The Amity AstroTurf Referendum is today, and I've set up a simple, unscientific exit poll using Google Docs. If you live in Bethany, Woodbridge, or Orange, please consider filling out this poll
If I get enough responses, I'll post about the results here or in a later blog post.
Update: One person asked about the anonymity of this poll. It was set up using Google Docs. You do not have to be logged into Google Docs to fill out the poll. It does track the time you filled it out, and your answer to the questions, but it does not track any other information besides the questions you answer.
We've already had answers from all three towns.
On Tuesday, voters from Bethany, Woodbridge, and Orange will go to the polls to vote on a referendum about installing astroturf at Amity Regional High School. There has been a bit if discussion about the issue on various social media sites, but no good comprehensive examination of the subject that I've been able to find.
So, I've been gathering information from various sources which I will try to present here.
Two links have been posted on the Conserve Woodbridge Facebook page:
The first article appears to be a fairly balanced view of the topic. It lists advantages as lower, maintenance costs, pesticide free, increased playability, fewer injuries and saves water. For the cons, it talks about a heat hazard, lead, zinc and other harmful chemicals, increased MRSA risk, bacterial breeding ground, adverse affect on asthmatics and once artificial, always artificial.
Unfortunately, the article doesn't provide links to support its claims, and there is plenty of material to contradict various claims. For example, the New York State Department of Health has a Fact Sheet: Crumb-Rubber Infilled Synthetic Turf Athletic Fields
While injury studies have not consistently identified differences in abrasion and laceration risks between natural and infilled synthetic turf, some types of synthetic turf may result in more skin abrasions. Although very few tests have been performed, the available data do not suggest the widespread presence of infectious agents, such as MRSA, on synthetic turf fields. Also, the available information indicates that outdoor or indoor synthetic turf surfaces are no more likely to harbor infectious agents than other surfaces in those same environments. Disease outbreak investigations conducted in response to illnesses caused by a variety of germs (e.g., MRSA, Campylobacter, meningococcus, echovirus, herpes simplex virus, hepatitis virus, coxsackie virus) have not identified playing fields, either natural or synthetic, as likely to increase the risk of transmitting infections.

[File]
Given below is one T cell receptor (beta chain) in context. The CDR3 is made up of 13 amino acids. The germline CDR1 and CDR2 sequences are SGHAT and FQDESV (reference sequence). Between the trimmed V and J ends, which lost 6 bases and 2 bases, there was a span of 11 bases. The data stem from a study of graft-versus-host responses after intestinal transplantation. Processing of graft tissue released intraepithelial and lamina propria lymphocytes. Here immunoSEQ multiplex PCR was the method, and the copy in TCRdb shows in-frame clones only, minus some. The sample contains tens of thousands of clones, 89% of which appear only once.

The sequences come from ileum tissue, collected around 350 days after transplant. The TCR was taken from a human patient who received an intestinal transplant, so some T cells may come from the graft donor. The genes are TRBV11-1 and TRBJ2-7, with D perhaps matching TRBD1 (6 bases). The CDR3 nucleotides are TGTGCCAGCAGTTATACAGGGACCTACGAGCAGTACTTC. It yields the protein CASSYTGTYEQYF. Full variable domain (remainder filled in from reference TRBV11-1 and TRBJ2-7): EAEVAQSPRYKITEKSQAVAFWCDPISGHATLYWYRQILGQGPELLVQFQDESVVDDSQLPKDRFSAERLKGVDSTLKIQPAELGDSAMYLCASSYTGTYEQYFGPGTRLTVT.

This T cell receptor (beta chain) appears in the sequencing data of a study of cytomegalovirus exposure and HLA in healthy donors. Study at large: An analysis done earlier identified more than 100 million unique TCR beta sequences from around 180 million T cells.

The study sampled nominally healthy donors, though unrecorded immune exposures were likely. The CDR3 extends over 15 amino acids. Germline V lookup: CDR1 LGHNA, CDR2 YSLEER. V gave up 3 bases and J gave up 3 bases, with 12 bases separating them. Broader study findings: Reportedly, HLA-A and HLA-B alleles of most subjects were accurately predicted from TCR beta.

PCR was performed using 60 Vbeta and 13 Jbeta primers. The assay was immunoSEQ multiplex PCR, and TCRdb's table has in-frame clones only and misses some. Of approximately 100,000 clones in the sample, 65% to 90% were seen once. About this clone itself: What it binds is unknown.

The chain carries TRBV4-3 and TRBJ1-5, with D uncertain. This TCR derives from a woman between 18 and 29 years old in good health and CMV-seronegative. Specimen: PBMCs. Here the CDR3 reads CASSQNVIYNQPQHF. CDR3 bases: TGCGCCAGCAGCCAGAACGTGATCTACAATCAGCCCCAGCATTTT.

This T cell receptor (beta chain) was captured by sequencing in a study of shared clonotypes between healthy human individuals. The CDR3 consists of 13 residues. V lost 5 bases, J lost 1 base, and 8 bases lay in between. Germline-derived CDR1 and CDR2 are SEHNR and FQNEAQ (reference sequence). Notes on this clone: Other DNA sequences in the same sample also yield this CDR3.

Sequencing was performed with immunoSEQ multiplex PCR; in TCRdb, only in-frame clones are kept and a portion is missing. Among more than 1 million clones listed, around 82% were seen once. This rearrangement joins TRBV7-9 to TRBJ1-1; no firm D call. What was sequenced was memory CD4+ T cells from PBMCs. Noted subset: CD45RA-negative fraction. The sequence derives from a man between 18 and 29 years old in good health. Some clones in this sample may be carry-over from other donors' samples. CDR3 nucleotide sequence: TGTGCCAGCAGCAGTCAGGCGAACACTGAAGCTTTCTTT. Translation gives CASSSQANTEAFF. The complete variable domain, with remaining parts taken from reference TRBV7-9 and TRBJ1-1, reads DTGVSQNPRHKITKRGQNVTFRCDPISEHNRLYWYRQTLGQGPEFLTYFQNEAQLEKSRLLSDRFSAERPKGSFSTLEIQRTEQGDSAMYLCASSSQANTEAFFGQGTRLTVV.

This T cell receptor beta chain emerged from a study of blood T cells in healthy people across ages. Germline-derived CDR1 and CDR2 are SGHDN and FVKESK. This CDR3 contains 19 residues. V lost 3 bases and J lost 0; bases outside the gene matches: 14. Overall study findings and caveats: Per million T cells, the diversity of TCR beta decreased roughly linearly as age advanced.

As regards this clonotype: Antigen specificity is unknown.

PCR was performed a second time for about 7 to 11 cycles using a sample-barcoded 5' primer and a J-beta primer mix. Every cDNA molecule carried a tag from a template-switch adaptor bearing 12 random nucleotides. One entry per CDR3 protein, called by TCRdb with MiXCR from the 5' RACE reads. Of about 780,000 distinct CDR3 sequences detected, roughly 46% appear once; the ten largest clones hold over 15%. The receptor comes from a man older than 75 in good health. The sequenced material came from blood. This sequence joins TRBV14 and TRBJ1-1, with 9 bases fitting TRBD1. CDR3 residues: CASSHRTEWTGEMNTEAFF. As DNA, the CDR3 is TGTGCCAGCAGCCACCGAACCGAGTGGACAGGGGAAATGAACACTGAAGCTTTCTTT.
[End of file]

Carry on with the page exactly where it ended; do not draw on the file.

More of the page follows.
Another valuable resource is the The Connecticut Department of Energy and Environmental Protection's Risk Assessment of Artificial Turf Fields.
The second article is written by a turfgrass producer and is far from unbiased. Yet even this article contradicts the first article:
Teams that once had artificial grass, like the Reds, Phillies, Pirates, Cardinals and Mariners, have chosen natural grass when updating their fields.
Over on the Woodbridge - Bethany Residents Forum there has been a lengthy discussion. I highlighted a few different articles, such as NH Register 5/19/2013: Amity considers artificial turf for field and Orange Live 8/24/2012 - A Letter From The Amity Turf Committee. Allison Rossi also shared a link to Group seeks $700,000 for turf football field at Amity High School, and to Bethwood Patch 1/10/2012: Turf Wars Avoided at Amity and Ed Walsh shared, NH Register 1/13/2012: Amity dads hope to raise $1M for artificial turf field
There are a few key things that come out of this. There had been an effort to raise private funds which appears not to have been successful, and the price has fluctuated between $700,000 and $1 million.
There has also been considerable discussion at various town meetings. Summaries of these discussions can be found in minutes of various board meetings.
Fundraising for a turf field has been done by a committee of dedicated volunteers and so far $2,000 has been raised. Another route to getting the turf field could be to bond it. We could present the idea to the people of the three communities and see if they would support spending $900,000 for this. With a brand new turf field, you can deduct approximately $20,000 per year for field maintenance. If a situation arose where it snowed, the field could be plowed.
It starts off with